Multiple comparisons can be combined with and and or, so that the IP address of the host that has an alias or a canonical name of myhost.example.com is

  /files/etc/hosts/*/ipaddr[../alias = 'myhost.example.com' or ../canonical = 'myhost.example.com']

Axes

There are different directions in which we can continue a search in the tree from any given node. In XPath speak, these directions are called axes. The notation .. is short for the parent axis. Similarly, the notation alias looks for a child of the current node with label alias, i.e. searches along the child axis.

You can think of an axis as a set of nodes, which gets filtered by the labels of the nodes in the set — to find the child alias, first construct a node set with all children of the current node, and then keep only the ones with label alias. The full syntax for searching along a specific axis is AXIS::NAME where AXIS is one of the following:

self
only the current node
child
the children of the current node
descendant
any descendant of the current node, i.e. all the nodes in the subtree rooted at the current node
descendant-or-self
like descendant, but also includes the current node
parent
the parent of the current node
ancestor
the parent, the parent's parent etc. of the current node, all the way up to the root of the tree
root
the root of the tree
following-sibling
the siblings that come after the context node (since version 0.5.3)
preceding-sibling
the siblings that come before the context node, in reverse order (since version 0.5.3)
The NAME can either be a specific node label, like alias, or the wildcard *, which matches any node on the axis, no matter what their label.

Since writing the full AXIS::NAME notation for each step in a path is very unwieldy, there are some useful abbreviations for commonly used combinations of axis and name. First off, a name by itself, like alias is short for child::alias. The single dot . and double dots .. are short for self::* and parent::*.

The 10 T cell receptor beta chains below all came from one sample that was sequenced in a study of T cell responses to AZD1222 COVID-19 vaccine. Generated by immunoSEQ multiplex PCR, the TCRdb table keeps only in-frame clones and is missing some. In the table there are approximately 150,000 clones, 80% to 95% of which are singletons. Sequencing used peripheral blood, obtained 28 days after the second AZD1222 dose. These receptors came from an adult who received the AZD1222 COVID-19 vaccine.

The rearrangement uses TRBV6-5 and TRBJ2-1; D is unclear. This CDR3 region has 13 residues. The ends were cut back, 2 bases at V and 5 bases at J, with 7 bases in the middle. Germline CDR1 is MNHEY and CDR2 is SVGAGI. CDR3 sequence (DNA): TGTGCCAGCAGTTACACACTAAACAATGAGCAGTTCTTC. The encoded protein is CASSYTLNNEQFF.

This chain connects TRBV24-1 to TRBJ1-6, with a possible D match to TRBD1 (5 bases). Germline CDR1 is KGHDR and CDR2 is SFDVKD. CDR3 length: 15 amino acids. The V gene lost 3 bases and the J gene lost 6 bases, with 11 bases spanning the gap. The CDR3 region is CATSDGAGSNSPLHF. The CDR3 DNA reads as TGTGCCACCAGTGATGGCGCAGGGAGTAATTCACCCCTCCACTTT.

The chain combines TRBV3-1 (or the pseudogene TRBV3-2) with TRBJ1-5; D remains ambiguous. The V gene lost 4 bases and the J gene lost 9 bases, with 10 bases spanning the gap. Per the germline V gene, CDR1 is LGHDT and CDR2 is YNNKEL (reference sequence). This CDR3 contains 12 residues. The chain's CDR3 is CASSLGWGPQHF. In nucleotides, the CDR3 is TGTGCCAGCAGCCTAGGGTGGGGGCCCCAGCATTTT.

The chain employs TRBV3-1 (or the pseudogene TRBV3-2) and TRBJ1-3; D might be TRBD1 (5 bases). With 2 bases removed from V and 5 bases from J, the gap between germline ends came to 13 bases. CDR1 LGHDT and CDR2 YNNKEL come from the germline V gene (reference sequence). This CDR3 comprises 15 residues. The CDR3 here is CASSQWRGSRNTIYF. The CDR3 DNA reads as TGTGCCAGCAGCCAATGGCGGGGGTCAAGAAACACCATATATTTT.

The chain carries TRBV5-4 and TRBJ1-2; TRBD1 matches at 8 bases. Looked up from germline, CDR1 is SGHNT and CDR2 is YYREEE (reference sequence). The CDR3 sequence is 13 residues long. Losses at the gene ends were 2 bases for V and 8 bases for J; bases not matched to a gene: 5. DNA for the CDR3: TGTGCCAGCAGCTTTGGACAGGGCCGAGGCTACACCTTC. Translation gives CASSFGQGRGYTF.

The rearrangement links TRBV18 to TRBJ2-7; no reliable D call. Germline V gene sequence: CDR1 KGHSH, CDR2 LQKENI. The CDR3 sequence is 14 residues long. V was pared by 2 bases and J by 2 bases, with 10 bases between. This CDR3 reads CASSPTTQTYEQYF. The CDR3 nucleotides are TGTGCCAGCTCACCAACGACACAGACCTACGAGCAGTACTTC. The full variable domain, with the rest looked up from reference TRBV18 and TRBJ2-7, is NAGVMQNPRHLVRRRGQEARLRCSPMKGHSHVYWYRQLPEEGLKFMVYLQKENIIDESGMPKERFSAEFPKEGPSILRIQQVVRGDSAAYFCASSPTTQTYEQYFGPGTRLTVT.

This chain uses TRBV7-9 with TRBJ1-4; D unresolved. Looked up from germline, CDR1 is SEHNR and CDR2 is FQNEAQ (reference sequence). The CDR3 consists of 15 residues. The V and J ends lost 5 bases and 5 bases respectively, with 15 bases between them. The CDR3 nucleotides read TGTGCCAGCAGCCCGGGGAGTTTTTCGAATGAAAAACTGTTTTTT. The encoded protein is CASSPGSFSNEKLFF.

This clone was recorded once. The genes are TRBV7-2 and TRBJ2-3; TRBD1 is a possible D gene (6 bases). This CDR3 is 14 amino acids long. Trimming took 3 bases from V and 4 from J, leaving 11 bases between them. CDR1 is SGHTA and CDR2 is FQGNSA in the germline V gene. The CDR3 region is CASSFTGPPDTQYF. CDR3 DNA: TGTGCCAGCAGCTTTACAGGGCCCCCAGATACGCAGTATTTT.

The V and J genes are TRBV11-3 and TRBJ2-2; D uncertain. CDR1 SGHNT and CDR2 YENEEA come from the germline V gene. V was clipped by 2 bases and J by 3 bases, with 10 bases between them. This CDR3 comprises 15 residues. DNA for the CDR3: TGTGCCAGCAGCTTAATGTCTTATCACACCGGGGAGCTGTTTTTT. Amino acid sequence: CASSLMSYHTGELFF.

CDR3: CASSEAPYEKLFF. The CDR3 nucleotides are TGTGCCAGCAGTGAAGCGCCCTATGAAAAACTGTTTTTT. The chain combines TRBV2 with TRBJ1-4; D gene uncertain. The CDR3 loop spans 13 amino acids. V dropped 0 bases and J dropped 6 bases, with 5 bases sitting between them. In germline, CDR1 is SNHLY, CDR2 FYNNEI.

Searching over a whole subtree is very useful, and can be done with // which is short for descendant-or-self::*, so that the expression

  /augeas//error

will match any node with label error anywhere in the subtree starting at /augeas.

Multiple Predicates

Multiple predicates are evaluated by filtering node sets successively:

 /files/etc/pam.d/*/*[module = 'system-auth'][type = 'account']

This becomes clearer when we select the name of the last service in /etc/services on port 22:

  /files/etc/services/service-name[port = '22'][last()]

This is evaluated by first finding all service-name nodes with a child port whose value is 22 and then taking the last such service-name node. This is very different from

  /files/etc/services/service-name[last()][port = '22']

You can also match on the value of the current node. The next example picks all nodes /files/etc/ntp.conf/server whose value is 192.168.0.1

  /files/etc/ntp.conf/server[. = '192.168.0.1']

Tips & Tricks

Some useful expressions, in no particular order:

  /augeas//error

any error node in the /augeas subtree. Useful for checking quickly if anything went wrong.

  /files/etc/hosts/*/ipaddr[count(../alias) = 0]

match nodes that do not have an alias sibling

  /files/etc/hosts/*[label() != '#comment']

match nodes that are not comments

  /files/etc/sysctl.conf/#comment[following-sibling::*[1][self::kernel.sysrq]]

match the comment just before the kernel.sysrq entry in /etc/sysctl.conf